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Small dealers, many of them imperfectly understanding the English language, only know that their customary source of supply is cut off. They are unable to understand why their competitor receives sugar and they do not. They pass this feeling on to their customers, the families that come into their stores with market baskets for this necessary food supply. This results in feelings of great bitterness and governmental agencies are blamed for the situation. I am not certain but that no control at all is better than a partial control, as a partial control is bound to develop such discriminations as I have outlined in my own case and with which I have had a most cruel and harassing personal experience.
I have intentionally omitted speaking upon the subject of price control. Your present position in this matter has been so well taken and appears to be so thoroughly understood that no word of mine could add anything to that which you already know, nor would I desire to see your present admirable system changed in this regard.
May I also offer the suggestion that in the position in which I have been, in close touch with the retail dealer, the small retailer, the user and the consumer, that I have had an admirable opportunity to know their state of mind and their feeling in the situation. The present or any other shortage will be cheerfully borne provided the shortage is equally borne. When, however, any person finds himself deprived of his source of supply, whereas his competitor is receiving, through governmental agencies, a partial supply or a nearly full supply, a school of Bolshevism is automatically created and the resultant ill feeling is automatically directed against the governmental functions which are striving to cure the very situation. I have no complaint with respect to the powers granted to the Sugar Équalization Board, nor the manner in which its powers have been exercised. I do submit that any new powers should be wide and adequate, and granted with the full understanding that they shall be so exercised as to insure in times of shortage an exactly equal distribution without reference to any prior business connection with any dealer who may for the moment be serving a particular locality, or who in normal times may represent a dealer who has been excluded therefrom.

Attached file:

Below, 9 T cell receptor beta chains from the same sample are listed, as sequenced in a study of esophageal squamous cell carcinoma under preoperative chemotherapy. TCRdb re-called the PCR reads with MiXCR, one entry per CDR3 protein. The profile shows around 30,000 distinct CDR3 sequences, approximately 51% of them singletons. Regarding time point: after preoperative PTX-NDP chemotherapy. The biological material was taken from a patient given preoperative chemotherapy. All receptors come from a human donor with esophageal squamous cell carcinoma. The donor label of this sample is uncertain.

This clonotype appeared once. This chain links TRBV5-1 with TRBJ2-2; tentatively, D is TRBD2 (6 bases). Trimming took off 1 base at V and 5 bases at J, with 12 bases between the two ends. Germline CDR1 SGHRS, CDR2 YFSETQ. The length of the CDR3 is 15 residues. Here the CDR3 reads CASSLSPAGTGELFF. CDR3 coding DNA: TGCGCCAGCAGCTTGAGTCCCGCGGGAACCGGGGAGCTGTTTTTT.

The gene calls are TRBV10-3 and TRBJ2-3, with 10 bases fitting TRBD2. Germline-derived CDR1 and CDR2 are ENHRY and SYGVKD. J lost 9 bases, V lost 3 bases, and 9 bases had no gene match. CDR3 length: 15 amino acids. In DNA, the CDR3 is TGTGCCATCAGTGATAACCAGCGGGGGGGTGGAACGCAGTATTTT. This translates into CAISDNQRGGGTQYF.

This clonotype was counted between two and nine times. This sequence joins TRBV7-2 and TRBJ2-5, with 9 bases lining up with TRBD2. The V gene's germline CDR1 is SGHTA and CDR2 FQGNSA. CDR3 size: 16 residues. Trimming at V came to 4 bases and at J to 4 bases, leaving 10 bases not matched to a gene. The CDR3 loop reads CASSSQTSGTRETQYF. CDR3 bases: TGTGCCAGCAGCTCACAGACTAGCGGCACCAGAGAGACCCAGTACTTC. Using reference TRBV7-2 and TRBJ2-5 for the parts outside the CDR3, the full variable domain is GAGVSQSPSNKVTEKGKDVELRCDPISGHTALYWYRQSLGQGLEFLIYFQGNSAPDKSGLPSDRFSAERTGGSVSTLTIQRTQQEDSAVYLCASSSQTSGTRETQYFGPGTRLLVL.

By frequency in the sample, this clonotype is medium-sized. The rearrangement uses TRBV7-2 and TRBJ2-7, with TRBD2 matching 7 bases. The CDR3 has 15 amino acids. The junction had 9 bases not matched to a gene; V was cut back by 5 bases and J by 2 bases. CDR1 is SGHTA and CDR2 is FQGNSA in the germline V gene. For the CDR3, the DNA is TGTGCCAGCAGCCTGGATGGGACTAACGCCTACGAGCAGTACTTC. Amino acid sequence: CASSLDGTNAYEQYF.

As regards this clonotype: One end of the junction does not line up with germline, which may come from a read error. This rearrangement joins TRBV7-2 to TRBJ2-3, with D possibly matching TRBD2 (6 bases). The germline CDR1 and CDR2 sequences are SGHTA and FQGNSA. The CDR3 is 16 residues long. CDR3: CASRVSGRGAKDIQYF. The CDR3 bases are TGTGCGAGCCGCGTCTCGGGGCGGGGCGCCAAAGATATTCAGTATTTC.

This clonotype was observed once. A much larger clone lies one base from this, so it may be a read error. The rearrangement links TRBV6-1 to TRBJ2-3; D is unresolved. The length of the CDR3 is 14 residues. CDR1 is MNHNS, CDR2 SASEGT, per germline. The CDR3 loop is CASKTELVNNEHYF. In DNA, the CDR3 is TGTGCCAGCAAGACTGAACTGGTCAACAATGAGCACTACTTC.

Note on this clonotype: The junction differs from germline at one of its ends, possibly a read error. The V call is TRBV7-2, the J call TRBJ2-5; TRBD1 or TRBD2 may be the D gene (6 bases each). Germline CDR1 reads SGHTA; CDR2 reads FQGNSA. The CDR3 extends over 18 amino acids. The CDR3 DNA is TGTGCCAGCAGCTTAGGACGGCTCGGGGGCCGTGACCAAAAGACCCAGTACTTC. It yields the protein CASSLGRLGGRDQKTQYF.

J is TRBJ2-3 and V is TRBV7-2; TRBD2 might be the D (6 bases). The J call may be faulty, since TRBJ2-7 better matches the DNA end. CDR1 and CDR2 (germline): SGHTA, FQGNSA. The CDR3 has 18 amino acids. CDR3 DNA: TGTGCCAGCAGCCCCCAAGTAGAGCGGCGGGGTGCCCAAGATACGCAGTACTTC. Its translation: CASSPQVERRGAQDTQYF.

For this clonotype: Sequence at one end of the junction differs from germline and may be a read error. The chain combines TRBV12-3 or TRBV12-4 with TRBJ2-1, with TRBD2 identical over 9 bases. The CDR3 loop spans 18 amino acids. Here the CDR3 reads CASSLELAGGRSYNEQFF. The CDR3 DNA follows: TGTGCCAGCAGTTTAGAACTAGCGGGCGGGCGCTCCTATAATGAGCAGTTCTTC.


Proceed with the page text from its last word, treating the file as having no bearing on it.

(The bill referred to in the hearings was unanimously reported with the following amendment: Strike out everything after the enacting clause and insert in lieu thereof the following:)
That the President is authorized to continue during the year ending December 31, 1920, the United States Sugar Equalization Board (Incorporated), a corporation organized under the laws of the State of Delaware, and to vote or use the stock in such corporation held by him for the benefit of the United States, or otherwise exercise his control over the corporation and its directors, in such a manner as to authorize and require them to adopt and carry out until December 31, 1920, plans and methods of securing, if found necessary for the public good, an adequate supply and an equitable distribution of sugar at a fair and reasonable price to the people of the United States. Sections 5 and 10 of the act entitled "An act to further provide for the national security and defense by encouraging the production, conserving the supply, and controlling the distribution of food products and fuel,” approved August 10, 1917, as far as the same relates to raw or refined sugar, sirups, or molasses, are hereby continued in full force and effect until December 31, 1920, notwithstanding the provisions of section 24 of said act: Provided, That the provisions of this act shall expire as to the domestic product September 30, 1920: And provided further, That the zone system of sale and distribution of sugars heretofore established by the said United States Sugar Equalization Board shall be abolished and shall not be reestablished or maintained, and that sugars shall be permitted to be sold and to circulate freely in every portion of the United States. The termination of this act shall not affect any act done or any right or obligation accruing or accrued, or any suit or proceeding had or commenced in any civil case before the said termination pursuant to this act; but all rights and liabilities under this act arising before its termination shall continue and may be enforced in the same manner as if the act had not terminated. Any offense committed and all penalties, forfeitures, or liabilities incurred prior to such termination may be prosecuted or punished in the same manner and with the same effect as if this act had not been terminated.